Osteoporosis is a skeletal disorder that is characterized by a loss of bone mass, a deterioration of bone microarchitecture and a decline in bone quality which leads to an increased vulnerability to bone fractures. Osteoporosis has a five fold greater prevalence in women than men. There is also a wide variation in hip and fracture rates in women based on race and ethnicity. In the United States Caucasian women have the highest rate of hip fracture while African- American women have the lowest rate. Mexican-American women fall in-between these two groups. Although Asian women often have bone density measurements lower than Caucasian women, interestingly enough they have fewer vertebral and hip fractures than Caucasians.
Pass the Pearls asks Dr. Rebecca Terry, a gynecologist with Women First of Louisville who also specializes in treating and preventing osteoporosis in women these questions. She is a contributor to our site and serves on the Pass the Pearls editorial board.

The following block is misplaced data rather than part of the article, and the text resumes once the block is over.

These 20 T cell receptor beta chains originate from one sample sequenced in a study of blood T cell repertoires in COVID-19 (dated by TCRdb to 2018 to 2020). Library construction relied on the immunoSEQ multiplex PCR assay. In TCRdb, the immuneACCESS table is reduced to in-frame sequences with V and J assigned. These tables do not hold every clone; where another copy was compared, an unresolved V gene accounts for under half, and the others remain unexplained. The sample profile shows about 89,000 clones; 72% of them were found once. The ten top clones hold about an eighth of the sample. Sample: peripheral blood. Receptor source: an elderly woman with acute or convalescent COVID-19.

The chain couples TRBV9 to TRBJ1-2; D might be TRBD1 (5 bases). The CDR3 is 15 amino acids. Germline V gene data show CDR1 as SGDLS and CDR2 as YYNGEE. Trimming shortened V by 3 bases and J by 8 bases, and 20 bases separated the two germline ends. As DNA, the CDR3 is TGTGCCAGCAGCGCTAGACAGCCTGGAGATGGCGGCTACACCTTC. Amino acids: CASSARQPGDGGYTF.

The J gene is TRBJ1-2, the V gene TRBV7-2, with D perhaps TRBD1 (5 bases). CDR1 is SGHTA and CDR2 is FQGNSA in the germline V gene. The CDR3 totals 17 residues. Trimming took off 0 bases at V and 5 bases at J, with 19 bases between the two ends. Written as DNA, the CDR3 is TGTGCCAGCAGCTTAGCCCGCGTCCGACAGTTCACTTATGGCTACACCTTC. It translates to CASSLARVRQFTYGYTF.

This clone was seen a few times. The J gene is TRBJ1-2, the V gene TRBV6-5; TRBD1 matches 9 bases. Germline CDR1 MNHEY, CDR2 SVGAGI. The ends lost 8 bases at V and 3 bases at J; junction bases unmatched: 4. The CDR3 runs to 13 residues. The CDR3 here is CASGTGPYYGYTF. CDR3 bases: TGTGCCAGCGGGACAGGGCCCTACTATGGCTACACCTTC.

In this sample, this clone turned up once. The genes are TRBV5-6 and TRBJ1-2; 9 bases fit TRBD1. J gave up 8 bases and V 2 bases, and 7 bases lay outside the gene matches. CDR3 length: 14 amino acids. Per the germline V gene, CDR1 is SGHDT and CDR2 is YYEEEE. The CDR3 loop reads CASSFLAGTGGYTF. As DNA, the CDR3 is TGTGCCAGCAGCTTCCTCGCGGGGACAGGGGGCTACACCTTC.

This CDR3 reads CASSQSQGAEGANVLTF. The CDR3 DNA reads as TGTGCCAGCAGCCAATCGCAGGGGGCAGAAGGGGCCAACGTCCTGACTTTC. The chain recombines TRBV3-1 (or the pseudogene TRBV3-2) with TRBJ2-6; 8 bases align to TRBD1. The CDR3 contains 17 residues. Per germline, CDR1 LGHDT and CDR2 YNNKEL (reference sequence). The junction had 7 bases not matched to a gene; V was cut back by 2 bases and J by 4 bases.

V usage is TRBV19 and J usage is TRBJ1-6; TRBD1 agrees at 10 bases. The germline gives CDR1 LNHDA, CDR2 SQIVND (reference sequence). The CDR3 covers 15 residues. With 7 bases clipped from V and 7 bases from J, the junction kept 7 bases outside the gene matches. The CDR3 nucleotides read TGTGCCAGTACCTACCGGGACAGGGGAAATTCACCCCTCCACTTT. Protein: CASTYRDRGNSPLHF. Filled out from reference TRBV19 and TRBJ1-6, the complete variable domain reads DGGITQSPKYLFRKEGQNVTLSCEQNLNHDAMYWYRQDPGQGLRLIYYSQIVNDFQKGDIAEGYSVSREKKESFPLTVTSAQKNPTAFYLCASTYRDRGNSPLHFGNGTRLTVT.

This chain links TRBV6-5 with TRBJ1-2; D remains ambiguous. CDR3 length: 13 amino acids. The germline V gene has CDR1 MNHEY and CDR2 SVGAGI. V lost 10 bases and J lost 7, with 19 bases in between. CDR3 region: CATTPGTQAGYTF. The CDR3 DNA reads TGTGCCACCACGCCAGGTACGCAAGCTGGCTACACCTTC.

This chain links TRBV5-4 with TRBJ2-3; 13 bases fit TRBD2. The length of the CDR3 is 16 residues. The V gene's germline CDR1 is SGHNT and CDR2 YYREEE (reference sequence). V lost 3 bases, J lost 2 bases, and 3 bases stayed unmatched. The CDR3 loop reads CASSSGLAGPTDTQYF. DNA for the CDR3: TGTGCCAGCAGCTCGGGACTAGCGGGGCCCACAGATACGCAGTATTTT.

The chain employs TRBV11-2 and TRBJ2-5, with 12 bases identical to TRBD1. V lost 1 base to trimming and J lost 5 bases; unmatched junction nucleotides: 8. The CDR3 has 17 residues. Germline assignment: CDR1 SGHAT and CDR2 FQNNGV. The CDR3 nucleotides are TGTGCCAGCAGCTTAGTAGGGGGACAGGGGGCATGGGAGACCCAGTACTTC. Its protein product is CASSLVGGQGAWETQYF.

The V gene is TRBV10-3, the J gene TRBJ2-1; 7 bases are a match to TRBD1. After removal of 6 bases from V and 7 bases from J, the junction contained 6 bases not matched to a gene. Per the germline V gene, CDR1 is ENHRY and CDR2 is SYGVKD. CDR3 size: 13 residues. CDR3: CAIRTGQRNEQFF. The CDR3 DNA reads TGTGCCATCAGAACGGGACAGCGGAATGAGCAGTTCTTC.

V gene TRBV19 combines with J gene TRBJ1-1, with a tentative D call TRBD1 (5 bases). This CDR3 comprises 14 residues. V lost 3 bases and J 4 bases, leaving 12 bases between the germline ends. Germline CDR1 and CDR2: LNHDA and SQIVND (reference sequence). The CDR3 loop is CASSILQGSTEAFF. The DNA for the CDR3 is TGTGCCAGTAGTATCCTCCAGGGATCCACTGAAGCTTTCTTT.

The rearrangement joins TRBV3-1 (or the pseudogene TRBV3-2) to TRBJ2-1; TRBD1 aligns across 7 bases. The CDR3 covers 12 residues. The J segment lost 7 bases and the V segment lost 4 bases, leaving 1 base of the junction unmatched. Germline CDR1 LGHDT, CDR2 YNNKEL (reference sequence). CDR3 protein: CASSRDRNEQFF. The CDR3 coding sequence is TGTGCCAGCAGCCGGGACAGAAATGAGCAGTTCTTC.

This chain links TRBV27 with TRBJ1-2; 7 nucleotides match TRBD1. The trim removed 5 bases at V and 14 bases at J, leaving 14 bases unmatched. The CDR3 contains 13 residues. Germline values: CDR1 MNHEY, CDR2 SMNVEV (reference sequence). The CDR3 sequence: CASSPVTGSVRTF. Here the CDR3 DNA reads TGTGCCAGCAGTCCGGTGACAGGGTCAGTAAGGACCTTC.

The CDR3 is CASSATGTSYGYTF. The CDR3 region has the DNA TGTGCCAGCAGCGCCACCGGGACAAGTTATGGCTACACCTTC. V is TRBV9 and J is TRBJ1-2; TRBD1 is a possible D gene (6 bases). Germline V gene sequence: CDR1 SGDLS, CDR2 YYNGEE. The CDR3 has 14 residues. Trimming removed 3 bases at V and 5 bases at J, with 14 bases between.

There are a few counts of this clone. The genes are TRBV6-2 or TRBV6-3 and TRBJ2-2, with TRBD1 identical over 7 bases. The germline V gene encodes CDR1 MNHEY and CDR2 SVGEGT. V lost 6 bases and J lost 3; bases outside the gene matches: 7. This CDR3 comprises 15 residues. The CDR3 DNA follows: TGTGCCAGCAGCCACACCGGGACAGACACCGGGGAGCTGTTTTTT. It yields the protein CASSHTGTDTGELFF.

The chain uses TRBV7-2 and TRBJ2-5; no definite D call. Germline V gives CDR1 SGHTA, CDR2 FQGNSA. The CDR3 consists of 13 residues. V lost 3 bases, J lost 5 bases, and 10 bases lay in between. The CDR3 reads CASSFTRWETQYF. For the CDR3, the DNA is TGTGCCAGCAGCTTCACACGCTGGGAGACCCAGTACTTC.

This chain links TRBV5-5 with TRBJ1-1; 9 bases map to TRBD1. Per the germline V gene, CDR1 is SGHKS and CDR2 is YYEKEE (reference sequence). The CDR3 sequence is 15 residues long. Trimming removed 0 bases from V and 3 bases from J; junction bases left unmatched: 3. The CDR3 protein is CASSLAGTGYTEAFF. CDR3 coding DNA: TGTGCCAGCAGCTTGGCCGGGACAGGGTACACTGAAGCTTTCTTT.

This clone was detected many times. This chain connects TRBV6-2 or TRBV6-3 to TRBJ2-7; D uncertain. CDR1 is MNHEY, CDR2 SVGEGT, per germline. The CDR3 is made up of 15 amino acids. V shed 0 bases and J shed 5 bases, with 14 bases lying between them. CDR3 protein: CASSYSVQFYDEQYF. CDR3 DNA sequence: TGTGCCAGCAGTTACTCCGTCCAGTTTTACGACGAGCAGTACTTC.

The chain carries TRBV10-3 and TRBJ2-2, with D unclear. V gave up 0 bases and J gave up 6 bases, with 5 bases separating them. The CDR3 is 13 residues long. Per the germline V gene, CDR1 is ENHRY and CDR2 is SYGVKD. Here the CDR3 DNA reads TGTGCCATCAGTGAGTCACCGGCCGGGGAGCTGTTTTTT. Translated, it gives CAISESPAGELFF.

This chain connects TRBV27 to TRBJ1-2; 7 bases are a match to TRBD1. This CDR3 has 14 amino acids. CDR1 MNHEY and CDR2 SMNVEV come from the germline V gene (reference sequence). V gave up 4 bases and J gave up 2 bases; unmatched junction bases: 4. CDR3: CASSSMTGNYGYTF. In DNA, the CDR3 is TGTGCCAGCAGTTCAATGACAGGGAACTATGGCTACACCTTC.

What are the symptoms of osteoporosis? How is osteoporosis treated? Osteoporosis has been called the silent epidemic in America. This is because there is no pain associated with it and no outwardly visible signs. Bone mass and quality decrease and a fracture occurs often without any warning symptoms. Before osteoporosis treatment is started secondary causes for osteoporosis besides aging are excluded by blood testing and evaluation of medical problems or any medications that can cause bone loss. There are many treatment options for osteoporosis including the largest category called the bisphosphonate drugs. These include the brand names of Fosamax, Actonel, Boniva, and Reclast along with others. These are given either orally or they can be given via IV infusion. Often times at least a 3-5% increase in bone density is seen after two years of therapy. Another category is a partial estrogen agonist or antagonist. This includes Evista. These drugs mimic the actions of estrogen on bone and improve bone mass. Another drug used more recently on the market is Prolia. It is given as an injection under the skin every six months and helps to prevent the formation of the small cells that actually break down our bones to release calcium. Forteo is a medication that is given as an injection just under the skin daily for two years in patients who have a failure to respond to categories of drugs I have listed. It is also often used in patients who have had skeletal fractures because it tends to act more rapidly to improve bone density. It cannot be used in patients with a history of extensive irradiation to the bone for cancer or other conditions. The final therapeutic intervention most commonly used is estrogen. Estrogen is important as it prevents bone loss from occurring and helps to prevent any further bone loss from occurring and lowers fracture risk.